This doesn’t mean that it is not okay to enjoy looking attractive. There is a huge difference between obsessing about our looks and compulsively doing things to change them and simply paying attention to them:
- Obsessing means spending a lot of time and energy focusing on our appearance and ways to change it.
- Healthy attention to our appearance may be something like getting a new haircut or a new outfit.
The difference between unhealthy and healthy is that:
- Unhealthy attention is connecting how we feel about ourselves.
- Healthy attention is just wanting to enhance how we look.
So what are the thoughts running around in your head about your body?
Raj Raghunathan, Ph.D., from his study at the University of Texas at Austin’s Business School.
Somewhere between 60 and 70 percent of the average students’ spontaneously occurring thoughts are negative.
Moreover, it’s highly likely that the thoughts around our bodies are even higher than discovered in Raj's study outlined above.
If you’d like to see what your thoughts are:
- Try writing down the mental chatter that you have (the actual thought itself, not the feeling or emotion) for a day or two and see what comes up. Then, ...
- Take the time to notice the thoughts about yourself that are occurring and what feelings those thoughts trigger. For example a negative thought like “I hate my body” might trigger emotions such as sadness, frustration or anger.
Once you’ve identified those negative thoughts, then you can work to either stop them with a sentence like “this thought is hurting me, not helping me”, then you can dispute the thought directly with a thought that is more pleasing to you and evidence based.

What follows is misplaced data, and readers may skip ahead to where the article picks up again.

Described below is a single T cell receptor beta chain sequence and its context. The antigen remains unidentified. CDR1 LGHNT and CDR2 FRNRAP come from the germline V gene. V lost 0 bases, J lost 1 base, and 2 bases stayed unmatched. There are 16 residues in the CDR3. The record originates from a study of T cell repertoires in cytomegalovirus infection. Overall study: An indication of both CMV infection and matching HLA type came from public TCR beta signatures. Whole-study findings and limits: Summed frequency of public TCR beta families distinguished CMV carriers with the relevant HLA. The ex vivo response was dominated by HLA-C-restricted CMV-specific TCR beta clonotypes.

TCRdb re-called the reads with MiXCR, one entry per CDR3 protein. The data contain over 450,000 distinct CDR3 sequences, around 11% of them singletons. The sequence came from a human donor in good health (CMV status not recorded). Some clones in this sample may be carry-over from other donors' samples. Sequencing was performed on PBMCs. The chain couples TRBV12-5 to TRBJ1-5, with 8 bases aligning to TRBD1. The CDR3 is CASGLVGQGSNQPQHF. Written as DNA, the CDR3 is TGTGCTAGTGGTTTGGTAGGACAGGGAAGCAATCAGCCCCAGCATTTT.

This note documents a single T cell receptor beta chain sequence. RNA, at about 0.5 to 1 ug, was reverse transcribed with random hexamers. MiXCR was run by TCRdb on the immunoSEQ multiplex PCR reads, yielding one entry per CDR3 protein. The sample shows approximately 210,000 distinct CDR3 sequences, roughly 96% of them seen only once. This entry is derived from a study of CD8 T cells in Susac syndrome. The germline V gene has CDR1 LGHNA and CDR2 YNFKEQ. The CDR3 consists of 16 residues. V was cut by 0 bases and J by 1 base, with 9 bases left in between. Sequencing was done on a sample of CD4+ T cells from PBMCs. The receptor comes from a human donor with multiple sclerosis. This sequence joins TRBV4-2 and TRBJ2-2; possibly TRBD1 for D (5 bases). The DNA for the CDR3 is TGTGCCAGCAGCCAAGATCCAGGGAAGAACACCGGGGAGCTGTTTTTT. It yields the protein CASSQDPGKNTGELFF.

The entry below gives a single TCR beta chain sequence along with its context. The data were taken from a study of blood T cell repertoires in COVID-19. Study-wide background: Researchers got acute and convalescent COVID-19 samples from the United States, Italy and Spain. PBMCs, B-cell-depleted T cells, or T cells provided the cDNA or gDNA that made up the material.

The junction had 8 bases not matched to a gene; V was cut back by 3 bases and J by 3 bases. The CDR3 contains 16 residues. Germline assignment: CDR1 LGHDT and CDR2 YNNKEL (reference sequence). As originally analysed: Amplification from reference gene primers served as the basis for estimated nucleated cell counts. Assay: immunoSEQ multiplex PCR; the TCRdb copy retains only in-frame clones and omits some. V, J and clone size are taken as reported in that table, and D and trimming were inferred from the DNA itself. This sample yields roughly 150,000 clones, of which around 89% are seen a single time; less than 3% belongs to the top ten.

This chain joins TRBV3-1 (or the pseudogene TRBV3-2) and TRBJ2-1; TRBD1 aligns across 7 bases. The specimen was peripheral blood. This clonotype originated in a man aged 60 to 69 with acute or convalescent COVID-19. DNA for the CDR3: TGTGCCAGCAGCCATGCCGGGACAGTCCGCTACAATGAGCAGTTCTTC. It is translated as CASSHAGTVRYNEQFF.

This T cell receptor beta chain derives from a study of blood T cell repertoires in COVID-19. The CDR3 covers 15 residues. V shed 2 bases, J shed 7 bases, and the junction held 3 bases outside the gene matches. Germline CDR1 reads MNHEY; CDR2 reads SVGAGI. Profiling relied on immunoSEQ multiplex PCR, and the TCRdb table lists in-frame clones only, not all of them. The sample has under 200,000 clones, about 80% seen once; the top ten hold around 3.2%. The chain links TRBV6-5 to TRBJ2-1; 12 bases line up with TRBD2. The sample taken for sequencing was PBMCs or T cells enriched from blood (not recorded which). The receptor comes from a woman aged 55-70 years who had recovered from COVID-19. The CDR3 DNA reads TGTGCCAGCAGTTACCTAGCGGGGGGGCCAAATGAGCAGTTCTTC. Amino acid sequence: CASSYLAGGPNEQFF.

For instance, “My thighs are so fat” could be replaced with, “My thighs are beautiful and help me to walk, to run, to jump, and to enjoy time with my children.” Or, “I have love handles,” could be replaced with, “I have a beautiful figure that was given to me to enjoy.”
Each time you notice and hear the critical thought in your mind, then replace it with something that resonates.
Stopping the verbal criticism:
Another place that we can catch these thoughts is in our speech.
Start to notice when you speak to others about your body, and once you’ve noticed the words, then you can try to catch them and replace them with more positive words and phrases. (This, too, is easier said than done!)
Changing the belief patterns:
Noticing our thoughts and what we say is very helpful in starting to feel better about our bodies, but we will most likely need to dig a little deeper into our psyche and investigate the beliefs that we formed in our early years. (This is very challenging and requires deep work, and may necessitate the support of a therapist.)
Think back to the first time someone called you a name that had to do with your looks, or the first time you heard a criticism of your body, the first time that you felt “less than” because of the way you looked.
Now, it’s time to rewrite that story.
Imagine the same scenario, but imagine it as if you were in a movie, and your earlier self stands up for the beauty of your own body, giving voice to how amazing and wonderful you truly are. Doesn’t that feel better?
Changing our belief patterns about our bodies isn’t the work of a day, and is an area that may especially need the help and consideration of a psychotherapist.
At Nassau Guidance & Counseling on Long Island, we have worked with many women and men to improve their body images.
Our trusted psychotherapists are experts in helping you to love your body again, and we welcome the chance to talk with you.